That it was put together by people who did not just have skills passed down over a few generations, but boat-building knowledge accrued in their communities over hundreds if not thousands of years.

That something very similar to our rickety-looking, oak-planked, yew-stitched craft was crossing the English Channel and also the oceans way back in Stone Age times.

Imagine what light that would cast on our knowledge of the spread and dispersment of peoples, societies, cultures, even entire civilisations, in that yawning chasm of time before recorded history.

The Dover Boat is that significant. A rare treasure.

Article from ITV News: http://www.itv.com/news/meridian/2012-05-12/dover-boat-personal-view/

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More than 30,000 Roman coins were found by archaeologists working in Bath in 2007, it has been revealed.

The silver coins are believed to date from 270AD and have been described as the fifth largest UK hoard ever found.

The coins were found close to the Roman Baths

The coins were found close to the Roman Baths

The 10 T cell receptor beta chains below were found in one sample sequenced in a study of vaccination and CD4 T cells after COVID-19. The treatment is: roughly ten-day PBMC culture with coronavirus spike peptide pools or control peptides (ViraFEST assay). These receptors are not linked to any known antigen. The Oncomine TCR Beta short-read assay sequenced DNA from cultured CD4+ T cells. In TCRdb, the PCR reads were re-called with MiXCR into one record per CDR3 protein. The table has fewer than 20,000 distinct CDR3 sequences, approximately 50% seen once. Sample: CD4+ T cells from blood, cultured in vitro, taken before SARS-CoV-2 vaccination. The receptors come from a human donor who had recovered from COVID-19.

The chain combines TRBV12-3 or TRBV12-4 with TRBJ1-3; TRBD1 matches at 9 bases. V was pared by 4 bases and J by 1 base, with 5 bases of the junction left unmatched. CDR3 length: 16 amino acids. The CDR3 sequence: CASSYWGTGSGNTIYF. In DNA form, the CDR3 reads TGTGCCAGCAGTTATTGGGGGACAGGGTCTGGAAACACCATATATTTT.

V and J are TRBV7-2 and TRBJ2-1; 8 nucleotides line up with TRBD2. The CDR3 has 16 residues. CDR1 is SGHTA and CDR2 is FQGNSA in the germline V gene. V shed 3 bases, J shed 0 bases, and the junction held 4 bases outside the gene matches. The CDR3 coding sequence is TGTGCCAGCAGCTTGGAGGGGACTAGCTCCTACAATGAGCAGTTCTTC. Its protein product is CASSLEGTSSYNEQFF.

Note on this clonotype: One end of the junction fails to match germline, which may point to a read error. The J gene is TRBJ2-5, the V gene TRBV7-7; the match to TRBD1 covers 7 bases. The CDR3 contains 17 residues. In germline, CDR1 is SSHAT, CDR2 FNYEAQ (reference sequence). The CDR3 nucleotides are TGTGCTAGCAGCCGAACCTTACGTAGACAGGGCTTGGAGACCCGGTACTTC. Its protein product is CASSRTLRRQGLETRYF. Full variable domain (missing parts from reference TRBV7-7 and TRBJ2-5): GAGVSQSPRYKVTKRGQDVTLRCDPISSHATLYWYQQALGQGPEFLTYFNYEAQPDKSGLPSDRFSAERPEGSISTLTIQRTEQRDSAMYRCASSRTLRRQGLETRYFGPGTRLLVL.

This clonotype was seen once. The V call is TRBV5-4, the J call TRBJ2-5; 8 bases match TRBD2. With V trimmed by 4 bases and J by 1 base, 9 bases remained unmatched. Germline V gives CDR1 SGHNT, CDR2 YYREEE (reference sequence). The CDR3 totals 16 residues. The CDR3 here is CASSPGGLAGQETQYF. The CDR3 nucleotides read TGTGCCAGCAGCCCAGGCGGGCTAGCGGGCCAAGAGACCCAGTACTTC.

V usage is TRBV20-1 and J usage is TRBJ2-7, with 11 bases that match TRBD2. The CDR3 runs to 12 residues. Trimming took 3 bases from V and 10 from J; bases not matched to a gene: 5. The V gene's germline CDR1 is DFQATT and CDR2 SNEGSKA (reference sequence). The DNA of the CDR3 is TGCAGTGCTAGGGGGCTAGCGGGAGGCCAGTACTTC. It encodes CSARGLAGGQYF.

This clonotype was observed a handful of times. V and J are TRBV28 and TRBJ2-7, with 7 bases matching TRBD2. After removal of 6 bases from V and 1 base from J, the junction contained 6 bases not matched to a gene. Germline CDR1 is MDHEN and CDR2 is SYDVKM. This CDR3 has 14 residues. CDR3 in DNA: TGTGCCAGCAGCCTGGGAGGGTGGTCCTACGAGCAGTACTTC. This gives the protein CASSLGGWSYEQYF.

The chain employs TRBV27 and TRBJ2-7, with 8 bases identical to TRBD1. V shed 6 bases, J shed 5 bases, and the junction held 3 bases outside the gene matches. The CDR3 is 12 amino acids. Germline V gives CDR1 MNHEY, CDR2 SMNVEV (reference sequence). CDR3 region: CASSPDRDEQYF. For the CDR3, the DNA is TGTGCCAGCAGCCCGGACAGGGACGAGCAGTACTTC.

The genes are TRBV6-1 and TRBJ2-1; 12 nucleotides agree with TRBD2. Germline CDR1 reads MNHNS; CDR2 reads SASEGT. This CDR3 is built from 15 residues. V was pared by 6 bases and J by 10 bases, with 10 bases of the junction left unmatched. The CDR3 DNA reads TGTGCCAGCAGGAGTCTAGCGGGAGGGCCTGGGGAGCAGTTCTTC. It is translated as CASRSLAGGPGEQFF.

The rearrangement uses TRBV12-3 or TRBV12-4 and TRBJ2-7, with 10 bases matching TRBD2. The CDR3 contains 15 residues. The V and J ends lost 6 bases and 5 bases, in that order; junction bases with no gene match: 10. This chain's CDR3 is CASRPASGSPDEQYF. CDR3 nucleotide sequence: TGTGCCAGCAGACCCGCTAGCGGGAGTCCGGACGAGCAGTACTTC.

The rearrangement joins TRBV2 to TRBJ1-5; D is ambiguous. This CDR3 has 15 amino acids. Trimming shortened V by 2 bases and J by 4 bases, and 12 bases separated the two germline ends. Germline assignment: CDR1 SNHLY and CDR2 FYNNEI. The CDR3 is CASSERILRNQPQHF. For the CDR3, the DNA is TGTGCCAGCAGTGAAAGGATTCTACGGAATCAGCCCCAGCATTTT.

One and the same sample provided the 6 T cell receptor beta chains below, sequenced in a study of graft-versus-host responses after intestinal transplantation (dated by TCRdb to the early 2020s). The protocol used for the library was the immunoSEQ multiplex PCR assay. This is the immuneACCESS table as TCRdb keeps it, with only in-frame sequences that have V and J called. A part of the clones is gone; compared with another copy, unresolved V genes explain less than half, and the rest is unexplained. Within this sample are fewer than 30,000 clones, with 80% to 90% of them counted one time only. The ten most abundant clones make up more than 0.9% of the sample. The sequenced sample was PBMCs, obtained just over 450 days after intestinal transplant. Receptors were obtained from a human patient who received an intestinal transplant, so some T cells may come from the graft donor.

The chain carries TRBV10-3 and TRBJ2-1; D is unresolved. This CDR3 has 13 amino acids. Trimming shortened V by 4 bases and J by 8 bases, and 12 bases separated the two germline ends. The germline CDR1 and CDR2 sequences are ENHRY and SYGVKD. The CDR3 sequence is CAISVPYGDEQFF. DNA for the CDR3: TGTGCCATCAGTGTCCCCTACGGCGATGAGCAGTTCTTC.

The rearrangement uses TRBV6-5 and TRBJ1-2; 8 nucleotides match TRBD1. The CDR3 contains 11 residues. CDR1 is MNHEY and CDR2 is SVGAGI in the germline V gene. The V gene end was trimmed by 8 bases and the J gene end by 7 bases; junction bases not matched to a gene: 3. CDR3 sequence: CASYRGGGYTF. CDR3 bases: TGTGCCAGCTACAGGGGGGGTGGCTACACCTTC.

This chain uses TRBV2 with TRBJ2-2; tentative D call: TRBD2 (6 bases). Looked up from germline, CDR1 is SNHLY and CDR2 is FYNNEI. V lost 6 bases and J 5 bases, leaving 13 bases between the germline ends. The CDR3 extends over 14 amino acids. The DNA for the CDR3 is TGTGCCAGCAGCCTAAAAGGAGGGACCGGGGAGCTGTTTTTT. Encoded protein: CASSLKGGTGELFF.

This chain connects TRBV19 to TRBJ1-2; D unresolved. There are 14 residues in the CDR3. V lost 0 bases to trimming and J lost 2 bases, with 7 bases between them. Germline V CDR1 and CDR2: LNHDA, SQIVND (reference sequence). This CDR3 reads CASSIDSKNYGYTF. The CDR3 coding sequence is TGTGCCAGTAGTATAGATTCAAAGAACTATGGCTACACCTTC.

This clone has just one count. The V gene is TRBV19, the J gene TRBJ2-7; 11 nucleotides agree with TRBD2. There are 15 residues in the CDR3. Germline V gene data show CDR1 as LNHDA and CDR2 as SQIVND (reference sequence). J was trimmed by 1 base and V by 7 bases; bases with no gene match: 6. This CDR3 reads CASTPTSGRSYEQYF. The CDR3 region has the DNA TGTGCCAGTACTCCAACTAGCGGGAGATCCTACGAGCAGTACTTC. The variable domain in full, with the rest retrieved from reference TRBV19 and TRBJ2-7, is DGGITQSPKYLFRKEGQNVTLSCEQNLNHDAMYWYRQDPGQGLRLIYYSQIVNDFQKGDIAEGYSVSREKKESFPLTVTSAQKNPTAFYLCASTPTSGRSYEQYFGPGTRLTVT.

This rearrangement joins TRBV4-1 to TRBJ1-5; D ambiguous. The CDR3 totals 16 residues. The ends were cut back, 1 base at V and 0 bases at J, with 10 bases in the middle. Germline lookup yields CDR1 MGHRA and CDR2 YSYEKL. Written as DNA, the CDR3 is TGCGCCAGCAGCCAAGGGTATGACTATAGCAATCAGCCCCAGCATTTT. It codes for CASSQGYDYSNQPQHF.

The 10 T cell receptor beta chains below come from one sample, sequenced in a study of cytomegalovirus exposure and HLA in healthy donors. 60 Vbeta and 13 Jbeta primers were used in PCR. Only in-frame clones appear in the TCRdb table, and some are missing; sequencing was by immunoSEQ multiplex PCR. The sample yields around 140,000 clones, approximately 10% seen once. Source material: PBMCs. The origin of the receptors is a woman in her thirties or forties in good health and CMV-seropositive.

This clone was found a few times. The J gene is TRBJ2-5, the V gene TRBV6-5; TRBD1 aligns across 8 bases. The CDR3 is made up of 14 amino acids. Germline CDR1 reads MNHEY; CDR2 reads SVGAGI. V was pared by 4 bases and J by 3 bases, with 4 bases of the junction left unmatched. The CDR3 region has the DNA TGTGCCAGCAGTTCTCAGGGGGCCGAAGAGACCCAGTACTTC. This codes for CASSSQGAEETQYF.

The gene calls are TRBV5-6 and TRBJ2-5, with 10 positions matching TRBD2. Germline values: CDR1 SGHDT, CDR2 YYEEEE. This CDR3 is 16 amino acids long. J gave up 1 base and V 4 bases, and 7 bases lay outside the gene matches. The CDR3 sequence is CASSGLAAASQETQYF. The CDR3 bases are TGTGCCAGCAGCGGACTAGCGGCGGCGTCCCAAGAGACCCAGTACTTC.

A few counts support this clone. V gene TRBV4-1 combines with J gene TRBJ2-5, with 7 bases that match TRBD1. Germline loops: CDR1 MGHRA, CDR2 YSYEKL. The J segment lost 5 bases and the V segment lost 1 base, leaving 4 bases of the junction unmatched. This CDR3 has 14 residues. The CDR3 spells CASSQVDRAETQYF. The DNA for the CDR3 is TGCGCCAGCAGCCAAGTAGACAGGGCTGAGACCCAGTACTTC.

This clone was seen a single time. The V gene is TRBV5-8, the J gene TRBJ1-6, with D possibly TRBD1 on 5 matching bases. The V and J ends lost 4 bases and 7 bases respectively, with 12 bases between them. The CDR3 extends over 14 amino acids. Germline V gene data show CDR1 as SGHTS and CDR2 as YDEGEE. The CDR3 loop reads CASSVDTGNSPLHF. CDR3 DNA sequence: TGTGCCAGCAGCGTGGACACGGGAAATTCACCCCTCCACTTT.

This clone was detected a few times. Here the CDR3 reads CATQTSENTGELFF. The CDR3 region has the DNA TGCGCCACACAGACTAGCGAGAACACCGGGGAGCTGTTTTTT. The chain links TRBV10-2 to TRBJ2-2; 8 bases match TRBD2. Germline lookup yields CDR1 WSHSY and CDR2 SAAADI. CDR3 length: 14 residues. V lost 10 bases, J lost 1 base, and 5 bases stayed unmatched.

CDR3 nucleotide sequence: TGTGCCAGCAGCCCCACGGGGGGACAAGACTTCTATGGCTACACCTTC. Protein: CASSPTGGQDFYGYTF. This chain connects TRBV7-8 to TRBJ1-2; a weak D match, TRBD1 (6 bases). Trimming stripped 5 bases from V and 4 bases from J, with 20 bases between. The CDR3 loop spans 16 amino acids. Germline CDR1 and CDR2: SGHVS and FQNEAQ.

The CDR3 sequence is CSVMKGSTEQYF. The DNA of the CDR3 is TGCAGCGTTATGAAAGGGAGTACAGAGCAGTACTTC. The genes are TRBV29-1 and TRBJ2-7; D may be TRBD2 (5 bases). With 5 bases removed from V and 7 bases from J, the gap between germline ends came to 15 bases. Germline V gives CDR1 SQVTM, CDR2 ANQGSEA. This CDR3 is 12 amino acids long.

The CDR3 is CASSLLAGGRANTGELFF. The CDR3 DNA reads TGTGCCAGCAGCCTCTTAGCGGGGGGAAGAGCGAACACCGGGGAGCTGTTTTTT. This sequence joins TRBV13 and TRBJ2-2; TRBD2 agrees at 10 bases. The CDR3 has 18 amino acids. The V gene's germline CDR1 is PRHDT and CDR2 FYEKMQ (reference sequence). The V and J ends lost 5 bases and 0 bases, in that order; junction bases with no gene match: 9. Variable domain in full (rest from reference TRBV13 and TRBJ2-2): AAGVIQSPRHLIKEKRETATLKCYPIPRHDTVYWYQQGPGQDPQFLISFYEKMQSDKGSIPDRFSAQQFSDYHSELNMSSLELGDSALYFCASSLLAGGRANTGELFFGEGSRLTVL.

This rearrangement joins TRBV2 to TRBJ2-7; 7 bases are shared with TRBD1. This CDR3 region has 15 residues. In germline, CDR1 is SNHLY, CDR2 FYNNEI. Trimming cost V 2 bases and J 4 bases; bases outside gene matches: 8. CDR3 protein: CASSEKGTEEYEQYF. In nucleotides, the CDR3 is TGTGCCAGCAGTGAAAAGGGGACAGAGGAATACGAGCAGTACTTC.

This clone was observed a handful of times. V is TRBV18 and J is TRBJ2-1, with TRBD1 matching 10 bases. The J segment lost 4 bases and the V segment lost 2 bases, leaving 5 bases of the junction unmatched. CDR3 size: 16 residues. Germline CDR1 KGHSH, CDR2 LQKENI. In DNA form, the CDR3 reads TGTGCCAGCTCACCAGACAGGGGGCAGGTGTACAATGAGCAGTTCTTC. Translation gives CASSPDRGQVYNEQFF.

The coins are fused together and were sent to the British Museum. Conservators are expected to take at least a year to work through them.

A campaign has now been started at the Roman Baths to try to raise £150,000 to acquire and display them.

The size of the find is not as large as the Frome Hoard in April 2010 when more than 53,500 coins were discovered by metal detectorist Dave Crisp near Frome in Somerset.

The coins found in this hoard date from a similar time and are thought to be the largest ever discovered in a Roman town in the UK.

Roman Baths spokesman Stephen Clews said: “We’ve put in a request for a formal valuation and then hope to buy the coins to display them at the baths.

“At the time there was a lot of unrest in the Roman Empire so there may be some explanation for why the coins were hidden away.

“The find is also unusual as it was discovered by professional archaeologists as opposed to an amateur using a metal detector,” he added.

Source: http://www.bbc.co.uk/news/uk-england-somerset-17480016

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No comprehensive guide to our islands’ buildings should exclude Hadrian’s Wall or Stonehenge
Stonehenge